Not surprisingly, Delaware and Arkansas, which only allow in-person betting, were the bottom two among the 17 municipalities that reported handle in 2020.

Population plays a major factor in the more lucrative states’ success, but self-imposed limitations on a competitive market can be a major additional handicap. Even with legal sports betting’s tremendous growth in 2020, analysts estimate the legal market is still less than 10% of the combined handle from illegal and offshore offerings.

Key Decisions Could Make or Break 2021

Five states have already passed laws to take bets as early as next year, and another dozen could take up legislation to do so in 2021, meaning the new year will almost assuredly top 2020’s handle, revenue and tax totals. To keep the end of this year’s breakneck pace, it will require sound decisions by the elected officials responsible for the next wave of states set to go live.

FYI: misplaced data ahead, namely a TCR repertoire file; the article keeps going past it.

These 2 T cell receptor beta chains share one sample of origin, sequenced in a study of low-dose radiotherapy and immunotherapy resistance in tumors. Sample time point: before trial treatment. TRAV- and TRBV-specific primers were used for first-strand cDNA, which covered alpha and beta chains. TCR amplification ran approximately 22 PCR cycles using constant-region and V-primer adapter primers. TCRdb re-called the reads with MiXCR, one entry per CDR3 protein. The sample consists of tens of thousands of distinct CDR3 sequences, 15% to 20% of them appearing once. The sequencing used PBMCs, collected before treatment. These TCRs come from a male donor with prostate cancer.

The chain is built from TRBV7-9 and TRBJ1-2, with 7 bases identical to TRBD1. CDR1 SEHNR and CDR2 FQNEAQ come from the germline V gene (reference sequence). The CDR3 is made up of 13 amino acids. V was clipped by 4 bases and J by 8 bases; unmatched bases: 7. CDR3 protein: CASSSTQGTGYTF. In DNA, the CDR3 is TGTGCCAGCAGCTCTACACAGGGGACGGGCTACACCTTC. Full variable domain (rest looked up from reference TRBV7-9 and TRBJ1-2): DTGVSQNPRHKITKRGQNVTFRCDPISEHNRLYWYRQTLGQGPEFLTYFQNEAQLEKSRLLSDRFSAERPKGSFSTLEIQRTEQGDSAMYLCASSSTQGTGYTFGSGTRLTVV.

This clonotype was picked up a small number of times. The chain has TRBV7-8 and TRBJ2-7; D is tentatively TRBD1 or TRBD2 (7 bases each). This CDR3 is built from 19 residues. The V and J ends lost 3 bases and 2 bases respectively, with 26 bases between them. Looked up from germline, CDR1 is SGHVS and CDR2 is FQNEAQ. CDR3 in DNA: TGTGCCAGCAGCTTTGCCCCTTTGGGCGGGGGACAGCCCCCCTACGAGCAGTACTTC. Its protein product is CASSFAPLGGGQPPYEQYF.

Virginia and Michigan will both take their first legal online sports bets sometime in the next few weeks. Each will have about a dozen, statewide mobile operators, positioning both to be among the nationwide leaders by the end of 2021.

Voters in Maryland, Louisiana and South Dakota all approved wagering on their respective 2020 ballots, but it will now be up to lawmakers in each state to determine how — and when — wagering begins. Maryland seems like a lock for statewide mobile betting, but it may limit participation to just a handful of operators. Louisiana and South Dakota are virtually assured to allow their respective retail gaming facilities to take bets, but it remains to be seen if they’ll permit online betting.